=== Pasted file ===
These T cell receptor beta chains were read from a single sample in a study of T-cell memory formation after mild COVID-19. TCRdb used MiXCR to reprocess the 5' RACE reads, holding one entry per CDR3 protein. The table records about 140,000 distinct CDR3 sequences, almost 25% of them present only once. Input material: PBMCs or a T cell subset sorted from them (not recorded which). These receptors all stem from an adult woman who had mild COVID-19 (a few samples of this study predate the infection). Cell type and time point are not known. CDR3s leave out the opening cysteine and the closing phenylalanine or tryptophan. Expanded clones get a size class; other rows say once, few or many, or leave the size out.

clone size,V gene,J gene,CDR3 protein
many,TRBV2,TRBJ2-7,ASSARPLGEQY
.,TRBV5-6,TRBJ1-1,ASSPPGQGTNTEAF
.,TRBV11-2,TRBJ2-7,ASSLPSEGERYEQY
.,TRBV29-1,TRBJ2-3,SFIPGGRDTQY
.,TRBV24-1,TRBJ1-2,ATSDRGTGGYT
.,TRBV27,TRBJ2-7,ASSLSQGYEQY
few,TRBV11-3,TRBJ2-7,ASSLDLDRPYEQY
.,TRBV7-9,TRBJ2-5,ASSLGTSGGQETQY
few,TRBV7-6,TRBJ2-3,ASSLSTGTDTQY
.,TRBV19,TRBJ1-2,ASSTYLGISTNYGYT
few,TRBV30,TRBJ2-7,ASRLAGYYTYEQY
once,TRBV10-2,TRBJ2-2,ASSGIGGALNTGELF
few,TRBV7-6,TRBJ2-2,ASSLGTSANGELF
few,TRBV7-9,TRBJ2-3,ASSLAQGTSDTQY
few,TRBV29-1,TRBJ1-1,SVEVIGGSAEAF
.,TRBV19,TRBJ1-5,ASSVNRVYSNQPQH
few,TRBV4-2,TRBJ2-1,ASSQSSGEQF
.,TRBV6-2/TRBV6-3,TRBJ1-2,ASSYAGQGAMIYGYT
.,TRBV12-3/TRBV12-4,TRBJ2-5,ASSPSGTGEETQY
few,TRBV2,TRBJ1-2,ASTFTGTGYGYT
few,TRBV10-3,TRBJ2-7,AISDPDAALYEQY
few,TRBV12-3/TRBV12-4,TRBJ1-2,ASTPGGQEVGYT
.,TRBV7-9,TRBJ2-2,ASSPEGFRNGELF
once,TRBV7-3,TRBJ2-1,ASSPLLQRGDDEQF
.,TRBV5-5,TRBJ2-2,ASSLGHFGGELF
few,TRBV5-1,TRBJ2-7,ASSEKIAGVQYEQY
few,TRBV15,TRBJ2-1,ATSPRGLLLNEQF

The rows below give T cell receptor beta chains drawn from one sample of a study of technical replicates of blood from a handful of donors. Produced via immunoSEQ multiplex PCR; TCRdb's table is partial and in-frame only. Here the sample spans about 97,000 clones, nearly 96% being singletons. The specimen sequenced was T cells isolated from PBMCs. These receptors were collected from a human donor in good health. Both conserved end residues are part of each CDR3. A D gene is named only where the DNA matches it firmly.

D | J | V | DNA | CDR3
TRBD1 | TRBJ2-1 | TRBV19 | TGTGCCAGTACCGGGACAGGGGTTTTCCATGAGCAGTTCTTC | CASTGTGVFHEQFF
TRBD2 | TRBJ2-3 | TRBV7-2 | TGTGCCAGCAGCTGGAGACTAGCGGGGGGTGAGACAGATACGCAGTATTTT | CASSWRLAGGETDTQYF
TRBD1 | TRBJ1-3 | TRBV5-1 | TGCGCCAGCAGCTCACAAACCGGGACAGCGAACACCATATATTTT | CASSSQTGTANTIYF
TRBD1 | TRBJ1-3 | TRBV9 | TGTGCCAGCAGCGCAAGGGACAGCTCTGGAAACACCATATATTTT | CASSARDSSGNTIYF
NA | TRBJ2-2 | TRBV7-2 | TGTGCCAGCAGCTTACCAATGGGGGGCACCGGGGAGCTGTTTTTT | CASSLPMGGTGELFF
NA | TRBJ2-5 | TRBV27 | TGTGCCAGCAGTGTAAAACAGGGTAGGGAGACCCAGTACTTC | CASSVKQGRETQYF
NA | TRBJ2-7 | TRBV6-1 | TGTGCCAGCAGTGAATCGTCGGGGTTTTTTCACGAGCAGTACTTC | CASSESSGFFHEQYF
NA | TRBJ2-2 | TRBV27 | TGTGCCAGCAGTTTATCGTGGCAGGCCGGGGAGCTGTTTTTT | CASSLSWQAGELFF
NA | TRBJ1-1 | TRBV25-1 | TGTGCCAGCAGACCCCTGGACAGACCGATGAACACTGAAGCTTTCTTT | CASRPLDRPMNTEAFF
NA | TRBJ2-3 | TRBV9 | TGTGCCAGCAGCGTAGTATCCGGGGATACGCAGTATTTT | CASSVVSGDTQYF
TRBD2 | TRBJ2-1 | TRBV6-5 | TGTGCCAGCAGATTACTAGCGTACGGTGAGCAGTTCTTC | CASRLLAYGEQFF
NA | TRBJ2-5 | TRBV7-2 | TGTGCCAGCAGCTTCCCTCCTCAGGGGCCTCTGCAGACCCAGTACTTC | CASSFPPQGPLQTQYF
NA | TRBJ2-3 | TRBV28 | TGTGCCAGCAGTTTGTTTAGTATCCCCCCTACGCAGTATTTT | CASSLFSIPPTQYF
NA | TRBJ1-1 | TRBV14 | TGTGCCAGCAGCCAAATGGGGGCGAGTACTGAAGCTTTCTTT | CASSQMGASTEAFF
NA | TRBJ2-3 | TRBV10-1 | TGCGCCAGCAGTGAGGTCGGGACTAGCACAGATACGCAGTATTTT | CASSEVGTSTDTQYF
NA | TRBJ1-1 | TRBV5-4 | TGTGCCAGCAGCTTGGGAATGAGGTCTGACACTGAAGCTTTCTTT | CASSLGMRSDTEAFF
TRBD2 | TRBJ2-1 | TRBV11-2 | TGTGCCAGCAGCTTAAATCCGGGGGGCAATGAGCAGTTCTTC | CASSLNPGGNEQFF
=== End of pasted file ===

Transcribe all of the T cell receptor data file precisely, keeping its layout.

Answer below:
These T cell receptor beta chains were read from a single sample in a study of T-cell memory formation after mild COVID-19. TCRdb used MiXCR to reprocess the 5' RACE reads, holding one entry per CDR3 protein. The table records about 140,000 distinct CDR3 sequences, almost 25% of them present only once. Input material: PBMCs or a T cell subset sorted from them (not recorded which). These receptors all stem from an adult woman who had mild COVID-19 (a few samples of this study predate the infection). Cell type and time point are not known. CDR3s leave out the opening cysteine and the closing phenylalanine or tryptophan. Expanded clones get a size class; other rows say once, few or many, or leave the size out.

clone size,V gene,J gene,CDR3 protein
many,TRBV2,TRBJ2-7,ASSARPLGEQY
.,TRBV5-6,TRBJ1-1,ASSPPGQGTNTEAF
.,TRBV11-2,TRBJ2-7,ASSLPSEGERYEQY
.,TRBV29-1,TRBJ2-3,SFIPGGRDTQY
.,TRBV24-1,TRBJ1-2,ATSDRGTGGYT
.,TRBV27,TRBJ2-7,ASSLSQGYEQY
few,TRBV11-3,TRBJ2-7,ASSLDLDRPYEQY
.,TRBV7-9,TRBJ2-5,ASSLGTSGGQETQY
few,TRBV7-6,TRBJ2-3,ASSLSTGTDTQY
.,TRBV19,TRBJ1-2,ASSTYLGISTNYGYT
few,TRBV30,TRBJ2-7,ASRLAGYYTYEQY
once,TRBV10-2,TRBJ2-2,ASSGIGGALNTGELF
few,TRBV7-6,TRBJ2-2,ASSLGTSANGELF
few,TRBV7-9,TRBJ2-3,ASSLAQGTSDTQY
few,TRBV29-1,TRBJ1-1,SVEVIGGSAEAF
.,TRBV19,TRBJ1-5,ASSVNRVYSNQPQH
few,TRBV4-2,TRBJ2-1,ASSQSSGEQF
.,TRBV6-2/TRBV6-3,TRBJ1-2,ASSYAGQGAMIYGYT
.,TRBV12-3/TRBV12-4,TRBJ2-5,ASSPSGTGEETQY
few,TRBV2,TRBJ1-2,ASTFTGTGYGYT
few,TRBV10-3,TRBJ2-7,AISDPDAALYEQY
few,TRBV12-3/TRBV12-4,TRBJ1-2,ASTPGGQEVGYT
.,TRBV7-9,TRBJ2-2,ASSPEGFRNGELF
once,TRBV7-3,TRBJ2-1,ASSPLLQRGDDEQF
.,TRBV5-5,TRBJ2-2,ASSLGHFGGELF
few,TRBV5-1,TRBJ2-7,ASSEKIAGVQYEQY
few,TRBV15,TRBJ2-1,ATSPRGLLLNEQF

The rows below give T cell receptor beta chains drawn from one sample of a study of technical replicates of blood from a handful of donors. Produced via immunoSEQ multiplex PCR; TCRdb's table is partial and in-frame only. Here the sample spans about 97,000 clones, nearly 96% being singletons. The specimen sequenced was T cells isolated from PBMCs. These receptors were collected from a human donor in good health. Both conserved end residues are part of each CDR3. A D gene is named only where the DNA matches it firmly.

D | J | V | DNA | CDR3
TRBD1 | TRBJ2-1 | TRBV19 | TGTGCCAGTACCGGGACAGGGGTTTTCCATGAGCAGTTCTTC | CASTGTGVFHEQFF
TRBD2 | TRBJ2-3 | TRBV7-2 | TGTGCCAGCAGCTGGAGACTAGCGGGGGGTGAGACAGATACGCAGTATTTT | CASSWRLAGGETDTQYF
TRBD1 | TRBJ1-3 | TRBV5-1 | TGCGCCAGCAGCTCACAAACCGGGACAGCGAACACCATATATTTT | CASSSQTGTANTIYF
TRBD1 | TRBJ1-3 | TRBV9 | TGTGCCAGCAGCGCAAGGGACAGCTCTGGAAACACCATATATTTT | CASSARDSSGNTIYF
NA | TRBJ2-2 | TRBV7-2 | TGTGCCAGCAGCTTACCAATGGGGGGCACCGGGGAGCTGTTTTTT | CASSLPMGGTGELFF
NA | TRBJ2-5 | TRBV27 | TGTGCCAGCAGTGTAAAACAGGGTAGGGAGACCCAGTACTTC | CASSVKQGRETQYF
NA | TRBJ2-7 | TRBV6-1 | TGTGCCAGCAGTGAATCGTCGGGGTTTTTTCACGAGCAGTACTTC | CASSESSGFFHEQYF
NA | TRBJ2-2 | TRBV27 | TGTGCCAGCAGTTTATCGTGGCAGGCCGGGGAGCTGTTTTTT | CASSLSWQAGELFF
NA | TRBJ1-1 | TRBV25-1 | TGTGCCAGCAGACCCCTGGACAGACCGATGAACACTGAAGCTTTCTTT | CASRPLDRPMNTEAFF
NA | TRBJ2-3 | TRBV9 | TGTGCCAGCAGCGTAGTATCCGGGGATACGCAGTATTTT | CASSVVSGDTQYF
TRBD2 | TRBJ2-1 | TRBV6-5 | TGTGCCAGCAGATTACTAGCGTACGGTGAGCAGTTCTTC | CASRLLAYGEQFF
NA | TRBJ2-5 | TRBV7-2 | TGTGCCAGCAGCTTCCCTCCTCAGGGGCCTCTGCAGACCCAGTACTTC | CASSFPPQGPLQTQYF
NA | TRBJ2-3 | TRBV28 | TGTGCCAGCAGTTTGTTTAGTATCCCCCCTACGCAGTATTTT | CASSLFSIPPTQYF
NA | TRBJ1-1 | TRBV14 | TGTGCCAGCAGCCAAATGGGGGCGAGTACTGAAGCTTTCTTT | CASSQMGASTEAFF
NA | TRBJ2-3 | TRBV10-1 | TGCGCCAGCAGTGAGGTCGGGACTAGCACAGATACGCAGTATTTT | CASSEVGTSTDTQYF
NA | TRBJ1-1 | TRBV5-4 | TGTGCCAGCAGCTTGGGAATGAGGTCTGACACTGAAGCTTTCTTT | CASSLGMRSDTEAFF
TRBD2 | TRBJ2-1 | TRBV11-2 | TGTGCCAGCAGCTTAAATCCGGGGGGCAATGAGCAGTTCTTC | CASSLNPGGNEQFF